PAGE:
a.    Stevens argues that the three categories thus far
established—
traditional public forum, state-created public forum, and a
non-public forum, along with content-based and content-neutral—are
far too complicated.  The university is not a public forum, because
it is not open to the public like a street or park is.  Furthermore,
there is no “content-neutrality” in a university.  Universities
decide (and should be allowed to decide) what books to order, which
profs to hire, etc., all of which are non-neutral decisions.
Similarly, a university should decide what its facilities will be
used for.  Their decision should not be encumbered by ambiguous
judicial terms like, “compelling state interest.”  But this decision
must have a valid reason and cannot be solely based on viewpoint
[this seems to be a lower standard than “compelling interest”].  In
this case, there is no valid reason.  “If school facilities may be
used to discuss anticlerical doctrine, it seems to me that comparable
use by a group desiring to express a belief in God must also be
permitted.  The fact that their expression of faith includes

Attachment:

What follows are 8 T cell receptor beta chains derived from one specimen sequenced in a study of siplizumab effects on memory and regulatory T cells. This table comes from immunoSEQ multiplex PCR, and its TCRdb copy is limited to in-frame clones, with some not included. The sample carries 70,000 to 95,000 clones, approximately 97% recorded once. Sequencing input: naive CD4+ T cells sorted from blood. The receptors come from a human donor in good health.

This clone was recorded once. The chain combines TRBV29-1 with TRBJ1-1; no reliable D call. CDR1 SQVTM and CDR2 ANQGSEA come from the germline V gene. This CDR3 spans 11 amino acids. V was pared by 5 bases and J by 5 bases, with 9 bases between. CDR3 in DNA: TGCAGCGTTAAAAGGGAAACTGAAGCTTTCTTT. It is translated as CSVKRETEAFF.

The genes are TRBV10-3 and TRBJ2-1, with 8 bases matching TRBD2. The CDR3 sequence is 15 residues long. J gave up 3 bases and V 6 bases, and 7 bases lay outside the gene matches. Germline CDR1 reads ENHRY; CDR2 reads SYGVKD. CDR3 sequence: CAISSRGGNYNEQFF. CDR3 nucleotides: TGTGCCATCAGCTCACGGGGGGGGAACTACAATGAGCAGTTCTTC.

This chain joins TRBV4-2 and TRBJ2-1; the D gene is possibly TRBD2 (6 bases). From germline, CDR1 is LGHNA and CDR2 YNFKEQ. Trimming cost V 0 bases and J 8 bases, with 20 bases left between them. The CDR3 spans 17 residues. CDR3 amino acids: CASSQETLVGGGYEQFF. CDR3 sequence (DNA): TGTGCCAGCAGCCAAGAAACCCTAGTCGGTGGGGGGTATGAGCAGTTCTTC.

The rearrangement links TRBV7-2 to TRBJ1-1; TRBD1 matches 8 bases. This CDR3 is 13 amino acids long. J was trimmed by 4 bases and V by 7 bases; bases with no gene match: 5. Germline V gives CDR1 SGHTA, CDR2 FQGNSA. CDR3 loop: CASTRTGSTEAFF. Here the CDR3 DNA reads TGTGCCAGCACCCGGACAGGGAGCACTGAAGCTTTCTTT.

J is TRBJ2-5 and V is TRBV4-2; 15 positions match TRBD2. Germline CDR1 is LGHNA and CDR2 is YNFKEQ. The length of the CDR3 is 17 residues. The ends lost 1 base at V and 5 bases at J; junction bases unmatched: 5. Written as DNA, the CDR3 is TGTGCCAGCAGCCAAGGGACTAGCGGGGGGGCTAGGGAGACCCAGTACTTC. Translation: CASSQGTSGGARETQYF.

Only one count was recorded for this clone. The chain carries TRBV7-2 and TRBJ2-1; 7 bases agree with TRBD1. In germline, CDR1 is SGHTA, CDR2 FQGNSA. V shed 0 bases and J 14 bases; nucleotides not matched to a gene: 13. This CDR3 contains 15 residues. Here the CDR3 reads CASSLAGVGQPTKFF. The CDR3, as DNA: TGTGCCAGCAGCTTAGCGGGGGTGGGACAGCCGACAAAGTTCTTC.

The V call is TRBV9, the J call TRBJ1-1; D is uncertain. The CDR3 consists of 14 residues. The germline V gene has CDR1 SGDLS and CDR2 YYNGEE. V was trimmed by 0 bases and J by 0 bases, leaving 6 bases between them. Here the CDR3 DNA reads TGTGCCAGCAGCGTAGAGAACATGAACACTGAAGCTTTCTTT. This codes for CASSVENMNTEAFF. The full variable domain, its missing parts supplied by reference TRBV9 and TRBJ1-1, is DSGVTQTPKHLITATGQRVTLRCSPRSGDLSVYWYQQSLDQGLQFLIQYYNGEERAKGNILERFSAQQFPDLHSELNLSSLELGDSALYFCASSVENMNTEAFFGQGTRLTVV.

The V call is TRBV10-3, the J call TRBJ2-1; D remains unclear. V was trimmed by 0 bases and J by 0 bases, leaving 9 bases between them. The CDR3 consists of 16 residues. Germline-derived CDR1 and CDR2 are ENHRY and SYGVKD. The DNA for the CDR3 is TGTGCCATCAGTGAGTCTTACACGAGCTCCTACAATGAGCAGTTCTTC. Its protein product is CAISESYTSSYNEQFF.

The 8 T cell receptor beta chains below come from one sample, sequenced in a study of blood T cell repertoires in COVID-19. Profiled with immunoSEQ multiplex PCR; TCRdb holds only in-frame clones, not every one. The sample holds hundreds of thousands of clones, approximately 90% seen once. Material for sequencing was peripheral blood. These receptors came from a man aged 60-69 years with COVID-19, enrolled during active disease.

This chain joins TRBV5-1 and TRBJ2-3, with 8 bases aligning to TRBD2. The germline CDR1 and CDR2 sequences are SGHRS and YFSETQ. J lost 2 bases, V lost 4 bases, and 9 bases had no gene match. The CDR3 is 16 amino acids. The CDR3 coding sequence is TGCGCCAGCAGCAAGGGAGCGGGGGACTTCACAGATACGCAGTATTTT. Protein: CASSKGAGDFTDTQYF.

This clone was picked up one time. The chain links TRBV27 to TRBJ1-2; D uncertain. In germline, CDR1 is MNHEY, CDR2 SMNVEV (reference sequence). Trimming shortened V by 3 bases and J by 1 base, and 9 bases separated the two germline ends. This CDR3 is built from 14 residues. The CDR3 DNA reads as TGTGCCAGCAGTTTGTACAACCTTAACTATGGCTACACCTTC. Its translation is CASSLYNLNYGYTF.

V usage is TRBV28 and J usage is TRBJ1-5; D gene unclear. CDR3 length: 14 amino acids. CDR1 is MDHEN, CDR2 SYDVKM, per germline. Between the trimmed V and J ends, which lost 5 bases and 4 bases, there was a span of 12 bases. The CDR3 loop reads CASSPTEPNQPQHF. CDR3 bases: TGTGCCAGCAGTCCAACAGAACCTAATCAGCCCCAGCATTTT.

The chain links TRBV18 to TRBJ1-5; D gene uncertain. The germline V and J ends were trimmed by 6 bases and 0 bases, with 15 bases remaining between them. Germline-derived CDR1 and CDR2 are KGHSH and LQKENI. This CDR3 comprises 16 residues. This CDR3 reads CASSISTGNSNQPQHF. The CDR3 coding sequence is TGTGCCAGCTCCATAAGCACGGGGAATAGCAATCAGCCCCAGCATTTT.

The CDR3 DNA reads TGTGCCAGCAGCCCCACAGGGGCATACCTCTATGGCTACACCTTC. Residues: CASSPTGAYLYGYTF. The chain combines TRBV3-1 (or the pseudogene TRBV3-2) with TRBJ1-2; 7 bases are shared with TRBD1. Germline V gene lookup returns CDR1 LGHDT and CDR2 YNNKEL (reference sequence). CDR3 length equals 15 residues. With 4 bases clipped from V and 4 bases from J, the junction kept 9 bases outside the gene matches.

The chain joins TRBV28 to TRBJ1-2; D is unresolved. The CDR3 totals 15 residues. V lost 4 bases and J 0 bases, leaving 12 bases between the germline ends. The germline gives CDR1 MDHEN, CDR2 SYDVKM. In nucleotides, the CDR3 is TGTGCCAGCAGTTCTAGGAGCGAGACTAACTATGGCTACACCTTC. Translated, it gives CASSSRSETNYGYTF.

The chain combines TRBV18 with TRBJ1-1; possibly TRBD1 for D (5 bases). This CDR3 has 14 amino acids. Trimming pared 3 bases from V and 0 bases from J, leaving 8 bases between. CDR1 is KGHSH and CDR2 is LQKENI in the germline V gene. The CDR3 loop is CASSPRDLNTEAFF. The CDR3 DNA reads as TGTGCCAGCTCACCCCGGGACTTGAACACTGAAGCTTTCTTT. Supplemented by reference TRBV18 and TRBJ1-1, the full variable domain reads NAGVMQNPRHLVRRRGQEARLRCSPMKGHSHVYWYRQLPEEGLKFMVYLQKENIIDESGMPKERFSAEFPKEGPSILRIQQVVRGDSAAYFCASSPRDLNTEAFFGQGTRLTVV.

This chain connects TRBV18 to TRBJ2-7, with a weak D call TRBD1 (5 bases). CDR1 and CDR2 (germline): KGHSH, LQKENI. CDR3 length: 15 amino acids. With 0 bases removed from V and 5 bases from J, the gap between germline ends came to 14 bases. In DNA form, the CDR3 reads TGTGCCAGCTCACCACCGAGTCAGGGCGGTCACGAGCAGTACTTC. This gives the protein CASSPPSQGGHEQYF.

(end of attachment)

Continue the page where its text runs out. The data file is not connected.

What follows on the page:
ceremonial conduct is not, in my opinion, a sufficient reason for
suppressing their discussion entirely.”
1.  Dave says the purpose of including Stevens’ concurrence is just
to illustrate an alternative approach than the majority.  If the
issue re government as manager of public property arises, refer in
passing to Stevens’ on the exam, and briefly apply the facts to his
approach.  But emphasize the traditional, majority approach, best
illustrated in Perry.
2.  If the school had not used the “firewall” justification, but
another one (such as not enough time and space to allow religious
groups to use rooms), would this meet Stevens’ test?  This seems to
be analogous to a library saying it has to make content-based
judgments because of its limited financial resources.